The anticipation is over… i Light Marina Bay 2012 was officially switched on yesterday with a bevy of light art all ready to dazzle, sparkle and shine!
This post captures the happenings during the launch event, some of the installations I came across that evening and the fun I had camwhoring with the works of art :)
Planting Shadows is by a group of five Singaporean artists who call themselves, Vertical Submarine. So why are the sunflowers grey? The inspiration behind this piece is a poem by local writer Chien Swee-Teng (hmm… is this where the artists got their moniker from? Chien Swee-Teng in Chinese sounds like ‘潜水艇’, which means ‘submarine’!).
The poem tells the tale of a sunflower plantation owner who made a pact with an imp who lives in an empty sunflower oil bottle. In exchange for prosperity and success of his sunflower business, the owner must give up his ability to see colour. Kinda like the Little Mermaid giving up her voice to become human.
But more than just a physical realisation of the story, Planting Shadows invites visitors to appreciate the beautiful form and shape of sunflowers without the interference of colour. However, there’s a twist to this piece. During night fall, the flowers light up to create a visual harvest. I’m not putting up the afterdark shot of this installation so that you can come visit the exhibit and experience the poetic aura yourself! Heh heh…
Light Meets Asia
Happening once every two years, this is part duex of i Light Marina Bay after a successful run in 2010. The theme for this sophomore edition is ‘Light Meets Asia’ and it brings together light artists and designers from 17 countries and territories. The festival features around 30 installations, of which 22 are by artists and designers based in Asia.
After the launch ceremony and reception with gorgeous pizzas by Verve Pizza Bar @ Marina Bay, I was in the mood for some sleuthing. I think one of the thrills of coming to i Light is looking for the artworks. They are not hard to find, but there’s a “ah-ha” moment when I finally encounter them.
I’ve seen photos and read briefs about the works so seeing them upclose triggered a sense of familiarity in me, like meeting someone you’ve befriended online for the first time.
Bibigloo by BIBI (France)
Imparting a chill factor to the bay is Bibigloo by French artist, BIBI. Assembled with 250 recycled plastic jerry cans, the work aims to draw focus on global warming issues and the melting polar caps.
The Gate by Li Hui (China)
Walking along The Promontory stretch of Marina Bay, I noticed a shimmering red burn emanating from Marina Bay City Gallery in the distance. The flashy glare demands attention and announces the exhibit it comes from before I was even close. That’s The Gate by Chinese artist, Li Hui, a masculine piece that hallmarks the role of gates as portals that connects one realm to another.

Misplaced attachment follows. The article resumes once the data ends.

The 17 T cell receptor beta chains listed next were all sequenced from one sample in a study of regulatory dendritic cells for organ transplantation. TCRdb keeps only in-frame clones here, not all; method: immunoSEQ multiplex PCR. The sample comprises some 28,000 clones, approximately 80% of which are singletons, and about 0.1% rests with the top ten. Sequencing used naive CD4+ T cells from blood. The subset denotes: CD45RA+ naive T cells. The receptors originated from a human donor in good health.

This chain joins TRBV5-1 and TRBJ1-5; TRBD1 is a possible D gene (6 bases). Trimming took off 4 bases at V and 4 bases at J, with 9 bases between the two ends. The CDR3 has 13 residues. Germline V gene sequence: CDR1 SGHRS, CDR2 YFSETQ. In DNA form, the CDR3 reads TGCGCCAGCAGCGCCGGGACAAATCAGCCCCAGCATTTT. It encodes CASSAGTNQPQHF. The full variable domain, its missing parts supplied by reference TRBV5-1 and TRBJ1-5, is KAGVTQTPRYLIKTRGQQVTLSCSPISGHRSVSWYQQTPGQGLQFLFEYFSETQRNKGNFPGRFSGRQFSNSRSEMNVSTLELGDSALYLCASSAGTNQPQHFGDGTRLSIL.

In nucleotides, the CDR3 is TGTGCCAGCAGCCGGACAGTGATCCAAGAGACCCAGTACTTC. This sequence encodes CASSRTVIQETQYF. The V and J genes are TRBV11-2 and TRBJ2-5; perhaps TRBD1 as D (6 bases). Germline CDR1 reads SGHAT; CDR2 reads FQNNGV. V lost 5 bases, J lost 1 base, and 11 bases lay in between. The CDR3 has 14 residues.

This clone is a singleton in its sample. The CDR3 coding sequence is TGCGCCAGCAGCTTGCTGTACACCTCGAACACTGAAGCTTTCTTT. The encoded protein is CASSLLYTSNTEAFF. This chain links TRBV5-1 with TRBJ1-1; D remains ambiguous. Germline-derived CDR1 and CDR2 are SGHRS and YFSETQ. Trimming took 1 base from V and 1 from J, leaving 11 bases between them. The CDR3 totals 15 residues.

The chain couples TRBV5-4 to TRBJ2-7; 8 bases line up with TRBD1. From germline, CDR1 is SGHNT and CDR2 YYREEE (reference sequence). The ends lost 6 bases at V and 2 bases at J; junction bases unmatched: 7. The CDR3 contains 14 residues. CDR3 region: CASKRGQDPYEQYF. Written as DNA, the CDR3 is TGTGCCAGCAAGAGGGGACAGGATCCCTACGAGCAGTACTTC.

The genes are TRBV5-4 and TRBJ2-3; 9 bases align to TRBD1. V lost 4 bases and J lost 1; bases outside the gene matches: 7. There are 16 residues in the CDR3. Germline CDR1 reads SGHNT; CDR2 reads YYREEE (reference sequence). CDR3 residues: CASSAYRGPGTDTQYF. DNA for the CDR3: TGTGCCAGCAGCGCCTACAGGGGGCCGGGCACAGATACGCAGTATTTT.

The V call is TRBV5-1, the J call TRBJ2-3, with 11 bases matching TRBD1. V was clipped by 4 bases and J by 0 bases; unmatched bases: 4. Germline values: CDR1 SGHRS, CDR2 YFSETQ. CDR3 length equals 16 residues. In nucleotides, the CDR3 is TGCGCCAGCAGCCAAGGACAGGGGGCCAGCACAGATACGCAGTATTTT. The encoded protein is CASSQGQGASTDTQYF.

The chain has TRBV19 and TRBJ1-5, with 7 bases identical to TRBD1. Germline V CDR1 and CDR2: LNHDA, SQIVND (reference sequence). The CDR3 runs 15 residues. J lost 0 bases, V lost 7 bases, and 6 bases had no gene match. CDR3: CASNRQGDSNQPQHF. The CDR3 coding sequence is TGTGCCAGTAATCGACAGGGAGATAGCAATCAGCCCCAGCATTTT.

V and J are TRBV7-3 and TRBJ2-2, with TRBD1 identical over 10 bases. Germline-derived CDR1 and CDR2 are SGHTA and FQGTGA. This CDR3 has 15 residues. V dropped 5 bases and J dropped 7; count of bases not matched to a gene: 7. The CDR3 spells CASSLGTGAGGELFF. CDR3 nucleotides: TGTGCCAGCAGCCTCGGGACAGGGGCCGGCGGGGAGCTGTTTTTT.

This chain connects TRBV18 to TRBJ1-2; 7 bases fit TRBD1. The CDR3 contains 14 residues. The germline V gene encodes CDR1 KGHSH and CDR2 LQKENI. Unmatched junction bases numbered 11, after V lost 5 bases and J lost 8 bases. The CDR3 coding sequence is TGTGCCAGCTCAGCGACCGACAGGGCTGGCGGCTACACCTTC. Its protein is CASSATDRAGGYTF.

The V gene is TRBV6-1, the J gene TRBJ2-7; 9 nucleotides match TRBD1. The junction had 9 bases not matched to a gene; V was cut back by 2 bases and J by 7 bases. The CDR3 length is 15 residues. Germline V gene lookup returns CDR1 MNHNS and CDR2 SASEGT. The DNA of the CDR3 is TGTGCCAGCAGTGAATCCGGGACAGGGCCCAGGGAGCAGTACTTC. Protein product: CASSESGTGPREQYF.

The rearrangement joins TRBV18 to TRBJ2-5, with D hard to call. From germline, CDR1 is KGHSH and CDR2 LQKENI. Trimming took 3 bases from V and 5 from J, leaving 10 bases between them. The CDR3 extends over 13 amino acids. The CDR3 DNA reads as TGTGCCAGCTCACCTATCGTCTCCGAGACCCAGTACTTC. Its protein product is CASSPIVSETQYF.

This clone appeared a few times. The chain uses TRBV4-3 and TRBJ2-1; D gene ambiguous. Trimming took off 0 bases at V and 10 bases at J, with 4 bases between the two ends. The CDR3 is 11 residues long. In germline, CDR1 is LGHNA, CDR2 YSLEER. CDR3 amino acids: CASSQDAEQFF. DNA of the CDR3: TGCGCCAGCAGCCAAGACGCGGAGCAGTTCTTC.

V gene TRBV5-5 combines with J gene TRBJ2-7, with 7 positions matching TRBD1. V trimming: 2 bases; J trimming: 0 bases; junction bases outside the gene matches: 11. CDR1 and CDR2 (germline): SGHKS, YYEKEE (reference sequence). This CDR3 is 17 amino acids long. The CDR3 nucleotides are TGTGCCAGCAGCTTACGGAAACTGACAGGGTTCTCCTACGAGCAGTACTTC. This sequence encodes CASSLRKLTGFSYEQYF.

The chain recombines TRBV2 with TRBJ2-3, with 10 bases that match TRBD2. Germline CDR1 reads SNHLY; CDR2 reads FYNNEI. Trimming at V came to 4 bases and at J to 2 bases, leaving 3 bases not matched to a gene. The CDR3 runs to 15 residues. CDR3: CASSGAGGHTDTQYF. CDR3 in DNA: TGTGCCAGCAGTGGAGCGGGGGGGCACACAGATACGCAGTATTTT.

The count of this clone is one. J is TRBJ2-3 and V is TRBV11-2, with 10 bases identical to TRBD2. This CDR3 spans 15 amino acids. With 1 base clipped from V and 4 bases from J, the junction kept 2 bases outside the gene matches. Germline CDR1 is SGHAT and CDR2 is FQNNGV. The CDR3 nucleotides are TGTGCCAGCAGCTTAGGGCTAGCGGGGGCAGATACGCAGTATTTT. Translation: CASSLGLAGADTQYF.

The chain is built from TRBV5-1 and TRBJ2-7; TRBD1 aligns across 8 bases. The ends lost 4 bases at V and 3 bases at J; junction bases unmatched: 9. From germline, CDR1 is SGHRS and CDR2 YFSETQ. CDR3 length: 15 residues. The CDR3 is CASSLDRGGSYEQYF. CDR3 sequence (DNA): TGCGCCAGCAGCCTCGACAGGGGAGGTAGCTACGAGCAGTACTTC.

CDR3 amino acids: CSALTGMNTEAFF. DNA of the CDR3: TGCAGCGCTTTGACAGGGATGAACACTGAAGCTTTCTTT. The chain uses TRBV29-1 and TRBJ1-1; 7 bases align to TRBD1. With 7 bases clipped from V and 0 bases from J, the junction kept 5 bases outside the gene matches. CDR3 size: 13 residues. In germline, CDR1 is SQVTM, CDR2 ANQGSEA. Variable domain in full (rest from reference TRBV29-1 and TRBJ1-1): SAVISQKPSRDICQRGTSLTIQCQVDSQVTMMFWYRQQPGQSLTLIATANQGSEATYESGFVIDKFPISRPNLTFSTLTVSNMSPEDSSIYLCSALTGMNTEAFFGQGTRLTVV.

Illumination Disorders II by Tay Swee Siong (Singapore)
Outside the Marina Bay City Gallery stands a beautiful mess. Composed of discarded materials, Singaporean sculptor Tay Swee Siong gave the trash a second life with this whimsical sculpture that lights up in response to voices.
If you need someone to talk to and respond to you, this is your piece!
BioShell by Shinya Okuda (Japan / Singapore)
Departing Marina Bay City Gallery, I walked further along the bay in the direction of Marina Bay Sands. That was when my path was crossed by these two ‘things’…
IMO, the best way to enjoy i Light and Marina Bay is to get a friends who are uninhibited in front of the camera, feed them with alcohol and start clicking away. Calvin and Juliana were so spontaneous, the Panasonic Lumix GF3 that I was using to shoot had a field day!
Now back to this next exhibit… BioShell by Shinya Okuda. With Calvin and Juliana in their wild state, the installation sure comes in handy to have them stored away!
The Light Dam by Uno Lai (Taiwan)
I shared in my i Light Sneak Peek post I’ll talk more about the inspiratino behind this piece as old to me by the artist himself, Uno Lai. According to him, this installation is partly self-sustaining as 30% of the light is recycled.
How does it work? Uno has installed small solar chips into each of the cubes that capture energy generated from the lights. The stored energy is in turn reused to power the lights, creating a self-sufficient installation.
Hope you had fun looking at the photos and found inspiration in the featured installations in this post. I’ll share more of the works when I get to visit and shoot them in the upcoming weeks.
Meanwhile, make a date with i Light Marina Bay and create your own artful memories :) Below is a map of the festival with all the locations of the installations marked out. For a larger version of the map, click here.
Festival Info :
Duration : 9 Mar – 1 Apr 2012
Operating Hours : 7:30 – 11:00pm nightly
Admission : Free
Click here for i Light Marina Bay 2012 Official Website